confused wrote:5, 13, 25, 41, 61
5, 5+8, 5+8+12, 5+8+12+16, 5+8+12+16+20
then what?
Now you need to find a way of relating the above pattern to the "n" which stands for the "n-th" place.
The first entry is just 5.
The second entry is 5 + 2(4).
The third entry is 5 + 2(4) + 3(4) = 5 + 5(4).
The fourth entry is 5 + 2(4) + 3(4) + 4(4) = 5 + 9(4).
The fifth entry is 5 + 2(4) + 3(4) + 4(4) + 5(4) = 5 + 14(4).
The multipliers of 4, at each stage, are 2, 5, 9, and 14. Note that these grow by amounts that increase, at each stage, by 1. Can we use this at all, in relating the pattern to "n"?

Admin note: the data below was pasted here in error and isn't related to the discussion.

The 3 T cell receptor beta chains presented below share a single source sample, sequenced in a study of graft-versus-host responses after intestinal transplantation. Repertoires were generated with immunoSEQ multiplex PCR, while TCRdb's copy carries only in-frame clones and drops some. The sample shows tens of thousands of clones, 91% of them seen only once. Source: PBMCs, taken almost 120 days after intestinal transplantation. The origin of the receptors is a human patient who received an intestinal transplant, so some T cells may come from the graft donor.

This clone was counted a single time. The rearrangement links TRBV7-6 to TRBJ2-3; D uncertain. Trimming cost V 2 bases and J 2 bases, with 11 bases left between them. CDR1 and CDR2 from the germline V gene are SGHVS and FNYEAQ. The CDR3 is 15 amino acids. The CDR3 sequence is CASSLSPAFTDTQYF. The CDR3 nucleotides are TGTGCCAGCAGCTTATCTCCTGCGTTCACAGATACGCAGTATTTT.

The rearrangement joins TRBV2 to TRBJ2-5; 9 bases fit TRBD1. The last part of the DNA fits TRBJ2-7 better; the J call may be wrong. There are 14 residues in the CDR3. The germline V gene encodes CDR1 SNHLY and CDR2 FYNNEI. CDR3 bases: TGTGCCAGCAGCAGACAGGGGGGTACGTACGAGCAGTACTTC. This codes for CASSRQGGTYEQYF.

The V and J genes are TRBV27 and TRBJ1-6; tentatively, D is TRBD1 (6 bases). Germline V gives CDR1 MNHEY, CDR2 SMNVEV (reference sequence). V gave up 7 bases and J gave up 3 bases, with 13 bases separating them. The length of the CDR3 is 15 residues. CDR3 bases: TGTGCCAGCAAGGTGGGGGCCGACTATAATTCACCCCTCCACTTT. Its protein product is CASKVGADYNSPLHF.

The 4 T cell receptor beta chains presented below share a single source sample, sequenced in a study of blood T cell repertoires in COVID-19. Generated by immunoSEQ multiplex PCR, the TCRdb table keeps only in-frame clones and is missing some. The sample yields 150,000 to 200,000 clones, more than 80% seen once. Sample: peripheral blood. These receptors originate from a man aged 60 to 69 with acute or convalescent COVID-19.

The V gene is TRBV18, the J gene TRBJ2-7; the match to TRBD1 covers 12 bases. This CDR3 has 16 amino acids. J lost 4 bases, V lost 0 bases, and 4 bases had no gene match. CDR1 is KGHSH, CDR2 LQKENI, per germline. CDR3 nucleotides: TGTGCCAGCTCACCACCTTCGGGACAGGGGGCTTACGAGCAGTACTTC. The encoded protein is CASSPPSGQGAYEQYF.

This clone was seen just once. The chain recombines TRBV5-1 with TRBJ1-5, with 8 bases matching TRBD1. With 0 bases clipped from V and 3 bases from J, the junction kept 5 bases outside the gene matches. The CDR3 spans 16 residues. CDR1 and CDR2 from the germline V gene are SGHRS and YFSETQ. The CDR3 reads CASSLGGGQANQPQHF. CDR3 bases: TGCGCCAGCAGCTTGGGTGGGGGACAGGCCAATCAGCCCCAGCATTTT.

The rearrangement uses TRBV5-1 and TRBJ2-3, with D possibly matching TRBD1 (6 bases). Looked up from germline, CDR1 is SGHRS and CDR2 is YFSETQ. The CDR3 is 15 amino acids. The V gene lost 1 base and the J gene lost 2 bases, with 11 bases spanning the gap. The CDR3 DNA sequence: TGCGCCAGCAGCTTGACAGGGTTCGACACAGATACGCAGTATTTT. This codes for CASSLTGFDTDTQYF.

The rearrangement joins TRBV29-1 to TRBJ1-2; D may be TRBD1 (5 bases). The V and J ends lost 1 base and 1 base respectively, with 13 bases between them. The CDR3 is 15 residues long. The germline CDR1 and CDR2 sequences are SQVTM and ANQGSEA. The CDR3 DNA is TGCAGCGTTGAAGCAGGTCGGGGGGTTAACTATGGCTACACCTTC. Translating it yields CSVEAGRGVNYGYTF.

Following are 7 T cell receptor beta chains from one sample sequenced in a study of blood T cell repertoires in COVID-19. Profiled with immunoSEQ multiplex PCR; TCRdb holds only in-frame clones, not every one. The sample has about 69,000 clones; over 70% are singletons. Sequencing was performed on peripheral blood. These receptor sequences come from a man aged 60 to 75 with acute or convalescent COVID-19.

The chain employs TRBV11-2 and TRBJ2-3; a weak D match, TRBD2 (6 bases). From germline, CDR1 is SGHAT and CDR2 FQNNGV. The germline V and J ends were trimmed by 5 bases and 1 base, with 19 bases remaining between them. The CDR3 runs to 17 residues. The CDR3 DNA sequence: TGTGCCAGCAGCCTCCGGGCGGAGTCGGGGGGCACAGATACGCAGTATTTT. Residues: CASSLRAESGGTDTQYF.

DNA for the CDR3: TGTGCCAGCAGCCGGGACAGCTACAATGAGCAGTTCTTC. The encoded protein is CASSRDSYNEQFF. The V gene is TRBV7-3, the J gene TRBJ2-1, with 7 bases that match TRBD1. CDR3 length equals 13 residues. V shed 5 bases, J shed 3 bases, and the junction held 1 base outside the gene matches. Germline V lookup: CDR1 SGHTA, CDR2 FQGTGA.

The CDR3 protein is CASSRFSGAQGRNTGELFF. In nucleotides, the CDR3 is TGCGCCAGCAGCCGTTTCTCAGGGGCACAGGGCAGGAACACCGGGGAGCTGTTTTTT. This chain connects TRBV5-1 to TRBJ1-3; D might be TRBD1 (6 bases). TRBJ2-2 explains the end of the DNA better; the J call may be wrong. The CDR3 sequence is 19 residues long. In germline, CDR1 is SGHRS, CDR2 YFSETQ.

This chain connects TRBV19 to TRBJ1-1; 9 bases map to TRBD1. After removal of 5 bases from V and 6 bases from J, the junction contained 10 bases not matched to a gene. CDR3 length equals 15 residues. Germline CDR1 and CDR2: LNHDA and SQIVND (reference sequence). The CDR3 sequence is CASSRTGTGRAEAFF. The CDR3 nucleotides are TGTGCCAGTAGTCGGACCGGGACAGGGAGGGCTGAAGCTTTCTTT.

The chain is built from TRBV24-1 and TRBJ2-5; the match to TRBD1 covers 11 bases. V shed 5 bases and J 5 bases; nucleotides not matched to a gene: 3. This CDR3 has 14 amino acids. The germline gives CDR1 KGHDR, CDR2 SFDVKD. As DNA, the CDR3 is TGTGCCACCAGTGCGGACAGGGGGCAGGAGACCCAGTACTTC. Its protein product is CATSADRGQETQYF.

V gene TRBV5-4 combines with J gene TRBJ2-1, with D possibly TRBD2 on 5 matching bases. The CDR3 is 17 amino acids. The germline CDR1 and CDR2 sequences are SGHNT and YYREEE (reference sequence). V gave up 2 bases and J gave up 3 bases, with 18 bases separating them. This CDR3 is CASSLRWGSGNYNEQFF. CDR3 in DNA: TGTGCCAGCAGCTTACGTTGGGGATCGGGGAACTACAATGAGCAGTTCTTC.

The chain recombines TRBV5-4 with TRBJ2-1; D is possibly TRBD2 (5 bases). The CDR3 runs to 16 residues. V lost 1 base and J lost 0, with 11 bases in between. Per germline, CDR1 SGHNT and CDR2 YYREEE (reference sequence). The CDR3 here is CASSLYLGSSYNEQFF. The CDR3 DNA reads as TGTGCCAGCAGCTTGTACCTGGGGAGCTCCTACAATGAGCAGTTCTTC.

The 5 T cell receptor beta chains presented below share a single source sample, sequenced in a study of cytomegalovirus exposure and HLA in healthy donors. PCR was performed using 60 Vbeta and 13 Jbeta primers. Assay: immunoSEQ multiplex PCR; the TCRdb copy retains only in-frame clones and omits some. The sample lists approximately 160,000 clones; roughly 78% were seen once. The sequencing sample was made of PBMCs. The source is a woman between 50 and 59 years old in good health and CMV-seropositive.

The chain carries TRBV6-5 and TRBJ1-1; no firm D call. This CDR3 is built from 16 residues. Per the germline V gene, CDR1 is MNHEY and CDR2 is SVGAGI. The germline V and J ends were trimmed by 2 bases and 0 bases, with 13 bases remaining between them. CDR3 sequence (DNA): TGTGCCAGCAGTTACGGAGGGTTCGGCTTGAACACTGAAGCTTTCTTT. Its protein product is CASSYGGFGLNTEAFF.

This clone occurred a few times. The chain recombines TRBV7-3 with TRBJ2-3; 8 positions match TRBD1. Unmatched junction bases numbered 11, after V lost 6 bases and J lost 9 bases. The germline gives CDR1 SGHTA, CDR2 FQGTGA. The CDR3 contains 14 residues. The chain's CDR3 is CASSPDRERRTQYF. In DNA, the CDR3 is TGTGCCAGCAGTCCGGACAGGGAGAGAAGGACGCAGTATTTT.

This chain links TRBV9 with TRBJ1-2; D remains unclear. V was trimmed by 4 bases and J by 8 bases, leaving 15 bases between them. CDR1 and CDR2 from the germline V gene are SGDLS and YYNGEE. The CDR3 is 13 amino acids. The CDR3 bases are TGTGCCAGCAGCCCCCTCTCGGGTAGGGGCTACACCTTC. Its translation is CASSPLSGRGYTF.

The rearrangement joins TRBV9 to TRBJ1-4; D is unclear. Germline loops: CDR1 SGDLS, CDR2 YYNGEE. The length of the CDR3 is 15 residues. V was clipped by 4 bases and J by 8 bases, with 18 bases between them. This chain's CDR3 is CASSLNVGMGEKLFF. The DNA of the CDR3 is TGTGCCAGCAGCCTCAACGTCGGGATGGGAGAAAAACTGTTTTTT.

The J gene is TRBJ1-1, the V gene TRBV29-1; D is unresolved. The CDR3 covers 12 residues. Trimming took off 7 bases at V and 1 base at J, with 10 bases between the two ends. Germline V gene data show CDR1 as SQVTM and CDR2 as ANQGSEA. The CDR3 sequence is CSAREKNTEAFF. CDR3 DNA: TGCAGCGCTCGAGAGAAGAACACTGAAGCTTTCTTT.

The first multiplier, when n = 1, is 0.
The second multiplier, when n = 2, is 2.
The third multiplier, when n = 3, is 5.
The fourth multipler, when n = 4, is 9.
The fifth multipler, when n = 5, is 14.
From what you've learned about
the method of common differences, you know how to determine that the pattern for these multipliers in terms of "n".
Then plug this pattern into the larger pattern: 5 + (pattern for the n-th term's multipler)(4).
Gotta run! I'll try to respond more later, if you like.